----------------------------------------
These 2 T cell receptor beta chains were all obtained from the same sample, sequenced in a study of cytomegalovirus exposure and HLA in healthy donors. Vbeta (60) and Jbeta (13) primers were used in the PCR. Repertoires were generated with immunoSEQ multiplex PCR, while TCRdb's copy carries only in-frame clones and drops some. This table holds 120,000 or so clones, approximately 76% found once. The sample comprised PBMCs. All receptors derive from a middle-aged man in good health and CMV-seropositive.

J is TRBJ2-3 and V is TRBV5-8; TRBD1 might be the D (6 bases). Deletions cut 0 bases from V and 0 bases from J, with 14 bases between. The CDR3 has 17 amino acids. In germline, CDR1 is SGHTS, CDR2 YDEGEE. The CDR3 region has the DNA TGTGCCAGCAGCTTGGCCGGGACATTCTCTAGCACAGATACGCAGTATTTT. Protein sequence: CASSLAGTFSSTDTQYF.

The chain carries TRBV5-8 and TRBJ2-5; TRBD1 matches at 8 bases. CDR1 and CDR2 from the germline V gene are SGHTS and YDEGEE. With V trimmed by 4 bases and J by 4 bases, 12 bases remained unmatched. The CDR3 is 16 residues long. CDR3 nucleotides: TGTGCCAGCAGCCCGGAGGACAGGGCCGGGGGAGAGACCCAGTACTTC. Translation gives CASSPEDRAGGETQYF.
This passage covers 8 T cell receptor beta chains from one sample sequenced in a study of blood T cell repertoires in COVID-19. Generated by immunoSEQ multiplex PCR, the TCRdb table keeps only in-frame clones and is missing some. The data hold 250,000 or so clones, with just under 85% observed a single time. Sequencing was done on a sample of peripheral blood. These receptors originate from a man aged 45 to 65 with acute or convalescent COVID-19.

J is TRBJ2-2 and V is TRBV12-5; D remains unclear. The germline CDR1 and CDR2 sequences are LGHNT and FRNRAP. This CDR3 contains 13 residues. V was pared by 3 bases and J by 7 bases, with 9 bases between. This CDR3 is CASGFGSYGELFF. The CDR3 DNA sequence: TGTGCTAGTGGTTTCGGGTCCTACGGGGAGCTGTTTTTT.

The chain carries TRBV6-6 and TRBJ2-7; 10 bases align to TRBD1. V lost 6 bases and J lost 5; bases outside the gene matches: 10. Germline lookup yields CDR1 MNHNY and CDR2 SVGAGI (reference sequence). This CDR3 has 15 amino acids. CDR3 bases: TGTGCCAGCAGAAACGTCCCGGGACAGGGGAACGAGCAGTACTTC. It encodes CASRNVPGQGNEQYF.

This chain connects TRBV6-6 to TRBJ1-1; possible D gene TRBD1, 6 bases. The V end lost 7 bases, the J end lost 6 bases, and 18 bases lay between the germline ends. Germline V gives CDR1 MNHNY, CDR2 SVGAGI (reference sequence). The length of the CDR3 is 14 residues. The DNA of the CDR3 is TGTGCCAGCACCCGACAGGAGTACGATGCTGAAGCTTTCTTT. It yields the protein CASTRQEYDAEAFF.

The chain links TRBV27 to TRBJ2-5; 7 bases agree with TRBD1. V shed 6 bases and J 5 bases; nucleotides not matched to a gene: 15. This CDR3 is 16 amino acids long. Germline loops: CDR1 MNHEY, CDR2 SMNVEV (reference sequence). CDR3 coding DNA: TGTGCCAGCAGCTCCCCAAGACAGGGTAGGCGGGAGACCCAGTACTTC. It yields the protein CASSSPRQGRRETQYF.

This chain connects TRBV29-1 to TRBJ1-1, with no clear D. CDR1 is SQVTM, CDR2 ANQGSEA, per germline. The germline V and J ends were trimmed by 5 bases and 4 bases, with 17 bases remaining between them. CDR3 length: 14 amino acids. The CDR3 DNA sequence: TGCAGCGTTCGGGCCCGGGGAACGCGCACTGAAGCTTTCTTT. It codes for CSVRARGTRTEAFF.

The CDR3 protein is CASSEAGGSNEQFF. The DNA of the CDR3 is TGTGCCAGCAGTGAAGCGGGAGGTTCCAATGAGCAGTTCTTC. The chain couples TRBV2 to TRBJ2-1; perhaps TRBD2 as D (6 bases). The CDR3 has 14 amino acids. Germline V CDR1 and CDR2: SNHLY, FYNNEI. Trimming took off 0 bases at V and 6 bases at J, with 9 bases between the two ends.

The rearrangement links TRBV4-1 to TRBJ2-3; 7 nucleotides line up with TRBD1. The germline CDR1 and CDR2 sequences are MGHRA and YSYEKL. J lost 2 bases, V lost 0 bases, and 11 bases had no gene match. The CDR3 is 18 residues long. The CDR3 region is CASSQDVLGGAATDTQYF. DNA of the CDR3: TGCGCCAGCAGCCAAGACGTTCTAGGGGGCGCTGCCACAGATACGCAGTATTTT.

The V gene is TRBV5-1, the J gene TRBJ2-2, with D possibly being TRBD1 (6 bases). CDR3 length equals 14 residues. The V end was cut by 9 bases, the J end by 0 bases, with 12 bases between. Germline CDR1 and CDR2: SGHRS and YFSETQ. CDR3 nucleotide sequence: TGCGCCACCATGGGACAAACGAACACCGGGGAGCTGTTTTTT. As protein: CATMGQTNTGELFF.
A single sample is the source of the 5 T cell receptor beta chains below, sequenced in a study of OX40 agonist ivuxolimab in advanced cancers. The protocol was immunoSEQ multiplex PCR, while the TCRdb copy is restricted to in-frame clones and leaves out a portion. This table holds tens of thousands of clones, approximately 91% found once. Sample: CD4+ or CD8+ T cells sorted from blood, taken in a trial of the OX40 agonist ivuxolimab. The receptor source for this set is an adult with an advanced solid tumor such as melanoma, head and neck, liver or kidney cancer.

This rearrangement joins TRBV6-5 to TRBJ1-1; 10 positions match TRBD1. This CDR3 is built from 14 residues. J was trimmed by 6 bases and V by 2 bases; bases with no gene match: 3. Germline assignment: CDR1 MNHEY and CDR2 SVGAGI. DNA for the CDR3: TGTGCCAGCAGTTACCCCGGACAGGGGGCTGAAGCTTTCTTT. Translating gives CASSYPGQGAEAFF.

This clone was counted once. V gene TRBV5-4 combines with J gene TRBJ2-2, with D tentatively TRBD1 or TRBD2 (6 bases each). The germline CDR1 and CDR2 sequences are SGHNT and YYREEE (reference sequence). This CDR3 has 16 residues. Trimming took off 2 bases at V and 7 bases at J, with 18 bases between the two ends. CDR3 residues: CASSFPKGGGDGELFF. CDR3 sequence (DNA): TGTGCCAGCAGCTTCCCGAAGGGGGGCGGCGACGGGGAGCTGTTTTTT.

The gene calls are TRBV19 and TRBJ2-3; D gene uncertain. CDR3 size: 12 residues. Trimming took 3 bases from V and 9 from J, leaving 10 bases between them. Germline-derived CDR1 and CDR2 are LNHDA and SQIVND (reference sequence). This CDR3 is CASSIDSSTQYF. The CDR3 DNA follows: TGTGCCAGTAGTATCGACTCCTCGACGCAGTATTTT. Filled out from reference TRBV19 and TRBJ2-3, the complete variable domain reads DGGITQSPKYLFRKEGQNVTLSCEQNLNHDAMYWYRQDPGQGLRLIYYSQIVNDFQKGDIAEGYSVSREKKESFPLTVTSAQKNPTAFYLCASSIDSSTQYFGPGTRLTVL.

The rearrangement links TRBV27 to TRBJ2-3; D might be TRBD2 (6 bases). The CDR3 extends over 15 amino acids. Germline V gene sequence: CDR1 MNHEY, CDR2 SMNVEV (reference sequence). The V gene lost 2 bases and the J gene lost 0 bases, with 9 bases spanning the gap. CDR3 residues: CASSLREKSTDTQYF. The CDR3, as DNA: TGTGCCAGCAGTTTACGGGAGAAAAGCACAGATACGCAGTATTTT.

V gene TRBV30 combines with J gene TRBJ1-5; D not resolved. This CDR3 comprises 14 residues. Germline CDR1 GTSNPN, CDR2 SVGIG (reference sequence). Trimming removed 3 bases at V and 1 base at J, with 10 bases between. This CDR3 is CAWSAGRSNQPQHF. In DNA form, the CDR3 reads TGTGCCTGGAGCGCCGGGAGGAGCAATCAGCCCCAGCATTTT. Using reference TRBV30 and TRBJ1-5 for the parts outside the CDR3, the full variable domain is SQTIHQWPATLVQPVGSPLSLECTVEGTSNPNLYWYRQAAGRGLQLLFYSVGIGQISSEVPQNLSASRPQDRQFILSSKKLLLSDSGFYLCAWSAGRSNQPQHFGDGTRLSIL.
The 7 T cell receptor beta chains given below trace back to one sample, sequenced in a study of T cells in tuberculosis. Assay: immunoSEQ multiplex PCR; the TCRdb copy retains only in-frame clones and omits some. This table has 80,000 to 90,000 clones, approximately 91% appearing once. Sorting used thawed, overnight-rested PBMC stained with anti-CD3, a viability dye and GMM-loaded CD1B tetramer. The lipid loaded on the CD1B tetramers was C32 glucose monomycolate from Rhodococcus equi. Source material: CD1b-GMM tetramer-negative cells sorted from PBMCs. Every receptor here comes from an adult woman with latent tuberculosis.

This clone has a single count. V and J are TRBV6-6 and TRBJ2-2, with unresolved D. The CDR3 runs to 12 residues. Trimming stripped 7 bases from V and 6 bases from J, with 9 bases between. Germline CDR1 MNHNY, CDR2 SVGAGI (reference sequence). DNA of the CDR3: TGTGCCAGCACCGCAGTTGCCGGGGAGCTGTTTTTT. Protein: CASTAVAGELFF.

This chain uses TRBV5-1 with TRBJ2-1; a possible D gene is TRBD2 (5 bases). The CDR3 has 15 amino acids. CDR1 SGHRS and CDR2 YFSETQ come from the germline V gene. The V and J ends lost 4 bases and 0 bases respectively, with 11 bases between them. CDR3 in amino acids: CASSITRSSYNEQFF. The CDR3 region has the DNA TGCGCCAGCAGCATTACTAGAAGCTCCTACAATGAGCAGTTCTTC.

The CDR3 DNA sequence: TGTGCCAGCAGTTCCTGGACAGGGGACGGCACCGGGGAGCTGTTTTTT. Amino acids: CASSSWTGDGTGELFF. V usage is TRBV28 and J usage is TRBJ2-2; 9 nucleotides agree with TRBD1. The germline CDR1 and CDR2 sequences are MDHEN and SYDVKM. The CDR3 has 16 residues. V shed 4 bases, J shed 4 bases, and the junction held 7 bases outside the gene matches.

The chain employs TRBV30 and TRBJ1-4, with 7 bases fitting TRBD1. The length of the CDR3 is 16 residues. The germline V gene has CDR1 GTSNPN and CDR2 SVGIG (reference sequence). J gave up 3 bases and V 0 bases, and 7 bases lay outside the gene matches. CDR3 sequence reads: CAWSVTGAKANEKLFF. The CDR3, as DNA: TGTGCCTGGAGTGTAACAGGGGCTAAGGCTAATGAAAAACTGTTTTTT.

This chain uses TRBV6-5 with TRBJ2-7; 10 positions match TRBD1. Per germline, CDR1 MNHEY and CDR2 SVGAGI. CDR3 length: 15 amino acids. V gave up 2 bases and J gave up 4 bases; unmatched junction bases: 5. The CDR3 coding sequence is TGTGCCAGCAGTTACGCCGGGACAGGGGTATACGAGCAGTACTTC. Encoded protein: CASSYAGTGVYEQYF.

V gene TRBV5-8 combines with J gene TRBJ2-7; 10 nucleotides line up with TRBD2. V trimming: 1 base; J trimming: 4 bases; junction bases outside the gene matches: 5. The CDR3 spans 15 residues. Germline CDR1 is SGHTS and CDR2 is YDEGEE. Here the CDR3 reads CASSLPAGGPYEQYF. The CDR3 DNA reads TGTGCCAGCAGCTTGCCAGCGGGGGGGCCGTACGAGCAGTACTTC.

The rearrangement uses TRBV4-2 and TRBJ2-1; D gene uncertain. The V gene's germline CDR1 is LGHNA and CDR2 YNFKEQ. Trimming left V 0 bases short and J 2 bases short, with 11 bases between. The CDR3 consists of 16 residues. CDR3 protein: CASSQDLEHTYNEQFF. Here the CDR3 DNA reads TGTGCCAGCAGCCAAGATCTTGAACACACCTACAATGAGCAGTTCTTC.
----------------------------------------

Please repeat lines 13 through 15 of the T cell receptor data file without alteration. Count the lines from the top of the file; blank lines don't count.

A single sample is the source of the 5 T cell receptor beta chains below, sequenced in a study of OX40 agonist ivuxolimab in advanced cancers. The protocol was immunoSEQ multiplex PCR, while the TCRdb copy is restricted to in-frame clones and leaves out a portion. This table holds tens of thousands of clones, approximately 91% found once. Sample: CD4+ or CD8+ T cells sorted from blood, taken in a trial of the OX40 agonist ivuxolimab. The receptor source for this set is an adult with an advanced solid tumor such as melanoma, head and neck, liver or kidney cancer.

This rearrangement joins TRBV6-5 to TRBJ1-1; 10 positions match TRBD1. This CDR3 is built from 14 residues. J was trimmed by 6 bases and V by 2 bases; bases with no gene match: 3. Germline assignment: CDR1 MNHEY and CDR2 SVGAGI. DNA for the CDR3: TGTGCCAGCAGTTACCCCGGACAGGGGGCTGAAGCTTTCTTT. Translating gives CASSYPGQGAEAFF.

This clone was counted once. V gene TRBV5-4 combines with J gene TRBJ2-2, with D tentatively TRBD1 or TRBD2 (6 bases each). The germline CDR1 and CDR2 sequences are SGHNT and YYREEE (reference sequence). This CDR3 has 16 residues. Trimming took off 2 bases at V and 7 bases at J, with 18 bases between the two ends. CDR3 residues: CASSFPKGGGDGELFF. CDR3 sequence (DNA): TGTGCCAGCAGCTTCCCGAAGGGGGGCGGCGACGGGGAGCTGTTTTTT.